But if they were trying to paint something that would merely communicate a fact about the nature of fear, then there would be nothing at all irrational about their behavior. This is also, in my opinion, a far more natural way to interpret their activity--especially because when interpreted in this manner, said behavior actually makes sense.

    Yeah because Munch and expressionists in general are notoriously level-headed and sensible people. No mental illness or anything. Of the movement in general I have to say, if chopping of your ear isn't a logically sound way to get laid, I don't know what is.

    DAMM
    Drunks Against Mad Mothers
  • CouscousCouscous Registered User regular
    edited May 2007
    MrMister wrote: »
    The photograph looks like the 3D event. The Scream does not look like fear.

    If the artist was trying to actually paint fear then they would, indeed, be making a catagory mistake. Like trying to give the prime factorization of Ceasar.

    But if they were trying to paint something that would merely communicate a fact about the nature of fear, then there would be nothing at all irrational about their behavior. This is also, in my opinion, a far more natural way to interpret their activity--especially because when interpreted in this manner, said behavior actually makes sense.

    Yeah because Munch and expressionists in general are notoriously level-headed and sensible people. No mental illness or anything. Of the movement in general I have to say, if chopping of your ear isn't a logically sound way to get laid, I don't know what is.

    Gogh wasn't trying to get laid when he cut part of his ear off. Being insane doesn't mean that you can't do anything that makes sense. Not everybody in the expressionism movement was insane.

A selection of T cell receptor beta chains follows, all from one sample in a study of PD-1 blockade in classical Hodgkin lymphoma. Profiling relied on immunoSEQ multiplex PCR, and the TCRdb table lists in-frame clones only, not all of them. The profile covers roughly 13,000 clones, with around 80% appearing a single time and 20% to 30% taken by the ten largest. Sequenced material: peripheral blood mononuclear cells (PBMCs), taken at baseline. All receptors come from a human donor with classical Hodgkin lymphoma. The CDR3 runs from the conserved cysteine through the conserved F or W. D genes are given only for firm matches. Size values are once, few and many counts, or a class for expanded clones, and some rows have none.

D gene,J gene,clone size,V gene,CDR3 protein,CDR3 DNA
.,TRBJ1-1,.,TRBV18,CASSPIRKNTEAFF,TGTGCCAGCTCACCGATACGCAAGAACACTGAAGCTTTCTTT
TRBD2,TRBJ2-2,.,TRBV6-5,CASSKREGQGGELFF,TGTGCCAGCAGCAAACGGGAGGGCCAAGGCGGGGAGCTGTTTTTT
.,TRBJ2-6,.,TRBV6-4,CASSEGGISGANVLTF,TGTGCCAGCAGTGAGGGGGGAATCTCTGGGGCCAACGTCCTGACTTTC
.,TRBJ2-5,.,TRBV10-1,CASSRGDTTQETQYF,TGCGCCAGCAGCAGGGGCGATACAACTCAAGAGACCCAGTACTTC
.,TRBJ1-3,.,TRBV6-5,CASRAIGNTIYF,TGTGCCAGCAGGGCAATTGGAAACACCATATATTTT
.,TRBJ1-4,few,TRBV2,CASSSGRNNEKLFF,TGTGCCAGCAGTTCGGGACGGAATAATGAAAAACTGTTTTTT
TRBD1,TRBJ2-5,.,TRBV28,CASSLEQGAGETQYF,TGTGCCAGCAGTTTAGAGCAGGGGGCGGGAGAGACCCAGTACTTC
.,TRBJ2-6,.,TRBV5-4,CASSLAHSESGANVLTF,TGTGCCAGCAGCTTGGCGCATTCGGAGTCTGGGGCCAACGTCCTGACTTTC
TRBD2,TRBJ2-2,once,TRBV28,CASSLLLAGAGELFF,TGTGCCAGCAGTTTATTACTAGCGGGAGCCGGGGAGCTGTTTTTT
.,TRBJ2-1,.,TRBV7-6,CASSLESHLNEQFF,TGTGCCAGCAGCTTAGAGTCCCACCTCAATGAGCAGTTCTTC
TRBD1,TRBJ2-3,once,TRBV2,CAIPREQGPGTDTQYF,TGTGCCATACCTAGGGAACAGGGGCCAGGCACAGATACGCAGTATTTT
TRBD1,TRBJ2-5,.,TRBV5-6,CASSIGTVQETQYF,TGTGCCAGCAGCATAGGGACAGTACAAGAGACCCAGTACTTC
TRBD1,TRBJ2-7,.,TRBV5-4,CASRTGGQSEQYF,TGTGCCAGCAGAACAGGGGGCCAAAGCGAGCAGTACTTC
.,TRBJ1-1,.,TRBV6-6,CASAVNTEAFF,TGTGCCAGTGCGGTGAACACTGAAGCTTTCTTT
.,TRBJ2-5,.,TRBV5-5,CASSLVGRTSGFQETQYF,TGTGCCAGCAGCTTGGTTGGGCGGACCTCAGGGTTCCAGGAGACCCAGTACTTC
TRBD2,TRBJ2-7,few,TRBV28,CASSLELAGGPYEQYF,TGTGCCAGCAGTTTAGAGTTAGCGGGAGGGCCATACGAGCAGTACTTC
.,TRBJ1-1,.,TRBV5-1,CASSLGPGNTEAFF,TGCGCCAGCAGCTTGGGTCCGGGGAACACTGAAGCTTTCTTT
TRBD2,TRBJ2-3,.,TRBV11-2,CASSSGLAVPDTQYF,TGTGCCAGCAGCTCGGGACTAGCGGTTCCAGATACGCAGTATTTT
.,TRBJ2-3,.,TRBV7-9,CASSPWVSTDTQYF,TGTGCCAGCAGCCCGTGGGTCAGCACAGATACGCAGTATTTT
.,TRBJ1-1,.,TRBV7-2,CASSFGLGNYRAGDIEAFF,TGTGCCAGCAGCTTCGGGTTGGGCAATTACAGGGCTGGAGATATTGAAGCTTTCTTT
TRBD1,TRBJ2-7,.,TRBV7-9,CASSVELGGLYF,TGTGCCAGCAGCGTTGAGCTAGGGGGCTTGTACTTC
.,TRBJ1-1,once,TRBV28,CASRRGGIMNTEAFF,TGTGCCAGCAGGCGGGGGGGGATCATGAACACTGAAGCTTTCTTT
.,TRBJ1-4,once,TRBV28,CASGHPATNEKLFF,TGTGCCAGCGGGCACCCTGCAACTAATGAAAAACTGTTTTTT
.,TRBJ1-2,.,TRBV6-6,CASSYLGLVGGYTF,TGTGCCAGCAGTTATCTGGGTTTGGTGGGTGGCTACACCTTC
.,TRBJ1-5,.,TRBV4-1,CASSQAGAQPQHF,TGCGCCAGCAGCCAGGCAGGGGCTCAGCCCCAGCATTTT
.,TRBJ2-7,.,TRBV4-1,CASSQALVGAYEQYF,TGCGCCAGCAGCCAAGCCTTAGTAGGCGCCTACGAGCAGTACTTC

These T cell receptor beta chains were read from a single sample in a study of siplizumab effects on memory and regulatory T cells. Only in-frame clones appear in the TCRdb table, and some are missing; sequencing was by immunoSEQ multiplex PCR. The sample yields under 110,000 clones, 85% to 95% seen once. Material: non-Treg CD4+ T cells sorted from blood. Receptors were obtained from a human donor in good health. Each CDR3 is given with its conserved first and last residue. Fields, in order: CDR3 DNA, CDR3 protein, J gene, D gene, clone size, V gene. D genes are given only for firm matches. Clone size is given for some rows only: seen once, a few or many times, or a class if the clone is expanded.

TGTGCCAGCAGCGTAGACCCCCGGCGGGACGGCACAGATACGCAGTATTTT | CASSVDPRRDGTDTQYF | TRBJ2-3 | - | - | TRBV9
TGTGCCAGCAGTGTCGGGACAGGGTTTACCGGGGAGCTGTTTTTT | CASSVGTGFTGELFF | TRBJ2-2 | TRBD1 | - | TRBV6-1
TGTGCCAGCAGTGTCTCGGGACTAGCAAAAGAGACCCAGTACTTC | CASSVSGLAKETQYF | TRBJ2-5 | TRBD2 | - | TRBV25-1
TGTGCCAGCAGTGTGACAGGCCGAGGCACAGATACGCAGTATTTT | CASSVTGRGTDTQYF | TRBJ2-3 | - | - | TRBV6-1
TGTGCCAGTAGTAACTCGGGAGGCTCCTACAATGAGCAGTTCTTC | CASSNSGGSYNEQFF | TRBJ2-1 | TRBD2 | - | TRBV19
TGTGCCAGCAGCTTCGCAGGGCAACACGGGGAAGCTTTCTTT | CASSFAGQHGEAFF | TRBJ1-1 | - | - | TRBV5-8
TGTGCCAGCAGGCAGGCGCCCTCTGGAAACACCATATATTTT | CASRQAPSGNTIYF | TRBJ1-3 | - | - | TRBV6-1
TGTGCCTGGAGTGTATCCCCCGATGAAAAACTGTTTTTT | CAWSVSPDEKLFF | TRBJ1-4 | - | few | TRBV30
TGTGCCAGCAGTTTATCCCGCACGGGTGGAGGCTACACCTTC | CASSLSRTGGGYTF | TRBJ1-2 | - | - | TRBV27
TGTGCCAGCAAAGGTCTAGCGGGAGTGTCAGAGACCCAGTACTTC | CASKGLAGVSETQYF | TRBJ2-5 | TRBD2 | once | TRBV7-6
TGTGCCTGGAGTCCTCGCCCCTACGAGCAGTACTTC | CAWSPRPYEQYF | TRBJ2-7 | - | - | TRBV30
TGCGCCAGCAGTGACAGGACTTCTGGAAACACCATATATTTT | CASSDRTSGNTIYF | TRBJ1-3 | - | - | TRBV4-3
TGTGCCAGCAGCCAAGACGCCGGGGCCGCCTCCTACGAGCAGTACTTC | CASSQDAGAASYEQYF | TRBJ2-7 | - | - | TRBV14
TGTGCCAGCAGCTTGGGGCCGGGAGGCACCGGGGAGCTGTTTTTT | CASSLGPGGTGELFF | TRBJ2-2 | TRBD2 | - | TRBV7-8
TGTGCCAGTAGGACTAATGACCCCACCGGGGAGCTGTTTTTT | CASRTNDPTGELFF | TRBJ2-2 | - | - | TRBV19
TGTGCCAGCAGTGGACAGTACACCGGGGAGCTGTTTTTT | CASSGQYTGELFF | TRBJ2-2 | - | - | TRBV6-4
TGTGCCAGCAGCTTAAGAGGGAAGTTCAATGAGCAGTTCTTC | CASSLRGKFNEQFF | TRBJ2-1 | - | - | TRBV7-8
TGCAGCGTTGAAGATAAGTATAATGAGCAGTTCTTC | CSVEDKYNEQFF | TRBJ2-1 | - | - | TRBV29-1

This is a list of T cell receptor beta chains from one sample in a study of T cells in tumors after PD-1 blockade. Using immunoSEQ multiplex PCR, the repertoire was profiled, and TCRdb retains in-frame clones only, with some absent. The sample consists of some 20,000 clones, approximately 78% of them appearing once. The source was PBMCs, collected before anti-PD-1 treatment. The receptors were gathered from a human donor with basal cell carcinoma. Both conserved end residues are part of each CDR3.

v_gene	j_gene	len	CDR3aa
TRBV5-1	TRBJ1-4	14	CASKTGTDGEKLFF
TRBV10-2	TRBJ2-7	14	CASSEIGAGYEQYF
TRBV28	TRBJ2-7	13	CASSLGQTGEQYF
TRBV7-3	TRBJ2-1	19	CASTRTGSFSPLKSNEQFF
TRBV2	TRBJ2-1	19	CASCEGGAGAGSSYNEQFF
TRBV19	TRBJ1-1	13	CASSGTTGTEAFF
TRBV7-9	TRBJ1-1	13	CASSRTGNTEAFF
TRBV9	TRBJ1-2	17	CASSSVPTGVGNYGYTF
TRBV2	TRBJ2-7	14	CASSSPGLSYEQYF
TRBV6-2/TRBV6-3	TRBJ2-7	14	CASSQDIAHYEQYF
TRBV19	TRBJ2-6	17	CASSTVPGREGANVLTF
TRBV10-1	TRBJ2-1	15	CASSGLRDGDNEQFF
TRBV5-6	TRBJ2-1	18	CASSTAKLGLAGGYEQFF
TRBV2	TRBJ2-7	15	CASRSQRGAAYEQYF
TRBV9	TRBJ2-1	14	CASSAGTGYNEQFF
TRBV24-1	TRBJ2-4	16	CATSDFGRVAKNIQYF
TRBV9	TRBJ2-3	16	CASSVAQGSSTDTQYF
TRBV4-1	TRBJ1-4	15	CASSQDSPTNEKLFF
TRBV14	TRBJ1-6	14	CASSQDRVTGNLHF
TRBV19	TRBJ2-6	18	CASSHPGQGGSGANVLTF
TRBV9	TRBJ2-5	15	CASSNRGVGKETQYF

• Katchem_ashKatchem_ash __BANNED USERS
    edited May 2007
    Eastern Religions always were interesting to me. Sorry if this is off topic but whats the difference between Confusium, Shinto and Taoism? All of these seem interesting to me.

    [SIGPIC][/SIGPIC]
  • ViolentChemistryViolentChemistry __BANNED USERS
    edited May 2007
    Titmouse wrote: »
    Gogh wasn't trying to get laid when he cut part of his ear off.

    Oh well in that case the act of cutting off his ear makes perfect sense.
    Titmouse wrote: »
    Being insane doesn't mean that you can't do anything that makes sense.

    No but it does mean you're prone to doing things that don't make sense, thus that it would be pretty silly to maintain "whatever makes the most sense" as the default assumption for your motivation in doing things most people don't do, let alone to make absolute claims that everything you do is for reasons that make sense.

    DAMM
    Drunks Against Mad Mothers